Last week I visited with a colleague who has used Twitter smartly and effectively for her small business for a couple years. Prior to our conversation, I decided to ask if she’s sensing a decline in the return on her investment with Twitter.
I never had the opportunity. She beat me to it, saying that Twitter doesn’t generate nearly the quality or quantity of interaction for her that it did a year ago.
I’m seeing the same thing. I concede that the observations of two people aren’t statistically valid, but my hunch is that Twitter users have reached — and passed — a saturation point. For example, I follow about 1,200 people, and my main feed is impossible to keep up with anymore. In fact, I stopped trying about six months ago.
My other hunch is that, as we all became so efficient in using Twitter, a disconnect occurred: the art of building relationships got lost in the science of becoming bigger, stronger, and faster with our Twitter usage. As a result, the feeling of being “in community” with people diminished.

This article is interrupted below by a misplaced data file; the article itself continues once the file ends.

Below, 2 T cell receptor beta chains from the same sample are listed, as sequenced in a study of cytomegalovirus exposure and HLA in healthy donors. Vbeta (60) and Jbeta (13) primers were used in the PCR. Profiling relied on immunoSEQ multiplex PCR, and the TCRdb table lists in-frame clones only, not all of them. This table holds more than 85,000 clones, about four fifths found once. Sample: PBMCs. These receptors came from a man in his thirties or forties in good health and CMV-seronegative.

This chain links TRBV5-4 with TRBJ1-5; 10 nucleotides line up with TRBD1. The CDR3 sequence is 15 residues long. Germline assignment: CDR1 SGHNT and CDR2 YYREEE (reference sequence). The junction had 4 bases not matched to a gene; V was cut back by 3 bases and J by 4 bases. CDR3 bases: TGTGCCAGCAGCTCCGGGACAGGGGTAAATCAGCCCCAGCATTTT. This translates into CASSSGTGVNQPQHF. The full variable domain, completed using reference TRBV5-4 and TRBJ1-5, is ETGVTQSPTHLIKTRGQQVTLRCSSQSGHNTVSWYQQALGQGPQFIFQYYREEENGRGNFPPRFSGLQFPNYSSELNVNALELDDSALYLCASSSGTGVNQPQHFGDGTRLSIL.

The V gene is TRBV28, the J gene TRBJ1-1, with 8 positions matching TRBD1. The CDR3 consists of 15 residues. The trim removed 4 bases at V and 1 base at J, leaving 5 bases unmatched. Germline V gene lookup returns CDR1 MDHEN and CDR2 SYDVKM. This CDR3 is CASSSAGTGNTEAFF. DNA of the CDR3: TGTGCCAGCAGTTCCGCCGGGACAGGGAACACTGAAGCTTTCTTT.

My response has been to use hashtags and lists to focus on the subjects and the people that I want to follow and connect with. As I said in this post, I follow the term “solopreneurs” to keep up on the chatter regarding solo-business issues. I have lists that help me stay on top of the info that my “high-value” followees provide.
And perhaps the changes that Twitter announced last week will make Twitter the valuable relationship-building tool that it once was for solo businesses.
I’m hopeful, but I’m not counting on it.
What About You?
Has Twitter’s effectiveness changed for you? How are you changing with it? Please share your comments below.